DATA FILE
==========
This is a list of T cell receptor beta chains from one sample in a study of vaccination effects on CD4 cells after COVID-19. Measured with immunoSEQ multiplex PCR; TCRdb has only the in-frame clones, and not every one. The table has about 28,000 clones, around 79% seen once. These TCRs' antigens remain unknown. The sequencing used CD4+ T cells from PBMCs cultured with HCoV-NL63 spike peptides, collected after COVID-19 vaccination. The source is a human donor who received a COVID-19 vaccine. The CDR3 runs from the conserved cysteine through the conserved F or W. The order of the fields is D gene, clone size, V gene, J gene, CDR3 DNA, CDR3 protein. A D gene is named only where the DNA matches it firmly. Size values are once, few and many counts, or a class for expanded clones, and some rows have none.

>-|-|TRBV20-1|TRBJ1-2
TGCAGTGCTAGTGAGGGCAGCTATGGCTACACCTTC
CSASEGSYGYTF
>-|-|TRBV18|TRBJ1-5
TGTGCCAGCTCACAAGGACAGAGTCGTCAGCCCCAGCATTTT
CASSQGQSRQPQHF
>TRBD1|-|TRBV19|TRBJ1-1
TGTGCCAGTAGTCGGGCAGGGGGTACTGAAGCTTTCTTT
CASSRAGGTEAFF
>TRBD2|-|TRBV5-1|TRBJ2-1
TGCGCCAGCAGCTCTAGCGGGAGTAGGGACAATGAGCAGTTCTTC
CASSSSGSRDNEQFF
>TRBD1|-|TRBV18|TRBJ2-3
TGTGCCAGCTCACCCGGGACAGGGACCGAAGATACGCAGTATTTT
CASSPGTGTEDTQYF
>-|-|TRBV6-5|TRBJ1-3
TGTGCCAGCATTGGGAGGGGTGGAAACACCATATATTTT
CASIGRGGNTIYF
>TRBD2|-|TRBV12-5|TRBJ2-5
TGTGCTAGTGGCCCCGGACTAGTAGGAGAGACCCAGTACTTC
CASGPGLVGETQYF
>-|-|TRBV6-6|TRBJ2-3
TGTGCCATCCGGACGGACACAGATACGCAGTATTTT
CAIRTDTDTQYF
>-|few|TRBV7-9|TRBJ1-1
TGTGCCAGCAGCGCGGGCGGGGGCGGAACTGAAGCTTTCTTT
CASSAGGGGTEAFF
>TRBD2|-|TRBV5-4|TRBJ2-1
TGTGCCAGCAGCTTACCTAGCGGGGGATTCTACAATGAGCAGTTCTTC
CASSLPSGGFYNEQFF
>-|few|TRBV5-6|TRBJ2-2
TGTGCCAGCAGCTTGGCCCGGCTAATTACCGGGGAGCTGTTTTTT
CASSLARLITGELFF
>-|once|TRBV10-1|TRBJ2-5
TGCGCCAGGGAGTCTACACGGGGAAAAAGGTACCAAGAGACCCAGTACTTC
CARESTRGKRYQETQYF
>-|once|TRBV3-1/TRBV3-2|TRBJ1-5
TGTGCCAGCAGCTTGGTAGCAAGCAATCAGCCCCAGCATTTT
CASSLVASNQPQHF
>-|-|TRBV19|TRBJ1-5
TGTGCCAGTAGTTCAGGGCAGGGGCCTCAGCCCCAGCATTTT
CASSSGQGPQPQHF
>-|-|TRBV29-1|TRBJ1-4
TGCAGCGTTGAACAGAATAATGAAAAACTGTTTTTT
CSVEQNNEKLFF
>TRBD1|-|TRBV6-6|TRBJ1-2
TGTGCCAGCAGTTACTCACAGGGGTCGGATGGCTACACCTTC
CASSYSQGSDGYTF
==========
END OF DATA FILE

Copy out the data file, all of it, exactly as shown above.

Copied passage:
This is a list of T cell receptor beta chains from one sample in a study of vaccination effects on CD4 cells after COVID-19. Measured with immunoSEQ multiplex PCR; TCRdb has only the in-frame clones, and not every one. The table has about 28,000 clones, around 79% seen once. These TCRs' antigens remain unknown. The sequencing used CD4+ T cells from PBMCs cultured with HCoV-NL63 spike peptides, collected after COVID-19 vaccination. The source is a human donor who received a COVID-19 vaccine. The CDR3 runs from the conserved cysteine through the conserved F or W. The order of the fields is D gene, clone size, V gene, J gene, CDR3 DNA, CDR3 protein. A D gene is named only where the DNA matches it firmly. Size values are once, few and many counts, or a class for expanded clones, and some rows have none.

>-|-|TRBV20-1|TRBJ1-2
TGCAGTGCTAGTGAGGGCAGCTATGGCTACACCTTC
CSASEGSYGYTF
>-|-|TRBV18|TRBJ1-5
TGTGCCAGCTCACAAGGACAGAGTCGTCAGCCCCAGCATTTT
CASSQGQSRQPQHF
>TRBD1|-|TRBV19|TRBJ1-1
TGTGCCAGTAGTCGGGCAGGGGGTACTGAAGCTTTCTTT
CASSRAGGTEAFF
>TRBD2|-|TRBV5-1|TRBJ2-1
TGCGCCAGCAGCTCTAGCGGGAGTAGGGACAATGAGCAGTTCTTC
CASSSSGSRDNEQFF
>TRBD1|-|TRBV18|TRBJ2-3
TGTGCCAGCTCACCCGGGACAGGGACCGAAGATACGCAGTATTTT
CASSPGTGTEDTQYF
>-|-|TRBV6-5|TRBJ1-3
TGTGCCAGCATTGGGAGGGGTGGAAACACCATATATTTT
CASIGRGGNTIYF
>TRBD2|-|TRBV12-5|TRBJ2-5
TGTGCTAGTGGCCCCGGACTAGTAGGAGAGACCCAGTACTTC
CASGPGLVGETQYF
>-|-|TRBV6-6|TRBJ2-3
TGTGCCATCCGGACGGACACAGATACGCAGTATTTT
CAIRTDTDTQYF
>-|few|TRBV7-9|TRBJ1-1
TGTGCCAGCAGCGCGGGCGGGGGCGGAACTGAAGCTTTCTTT
CASSAGGGGTEAFF
>TRBD2|-|TRBV5-4|TRBJ2-1
TGTGCCAGCAGCTTACCTAGCGGGGGATTCTACAATGAGCAGTTCTTC
CASSLPSGGFYNEQFF
>-|few|TRBV5-6|TRBJ2-2
TGTGCCAGCAGCTTGGCCCGGCTAATTACCGGGGAGCTGTTTTTT
CASSLARLITGELFF
>-|once|TRBV10-1|TRBJ2-5
TGCGCCAGGGAGTCTACACGGGGAAAAAGGTACCAAGAGACCCAGTACTTC
CARESTRGKRYQETQYF
>-|once|TRBV3-1/TRBV3-2|TRBJ1-5
TGTGCCAGCAGCTTGGTAGCAAGCAATCAGCCCCAGCATTTT
CASSLVASNQPQHF
>-|-|TRBV19|TRBJ1-5
TGTGCCAGTAGTTCAGGGCAGGGGCCTCAGCCCCAGCATTTT
CASSSGQGPQPQHF
>-|-|TRBV29-1|TRBJ1-4
TGCAGCGTTGAACAGAATAATGAAAAACTGTTTTTT
CSVEQNNEKLFF
>TRBD1|-|TRBV6-6|TRBJ1-2
TGTGCCAGCAGTTACTCACAGGGGTCGGATGGCTACACCTTC
CASSYSQGSDGYTF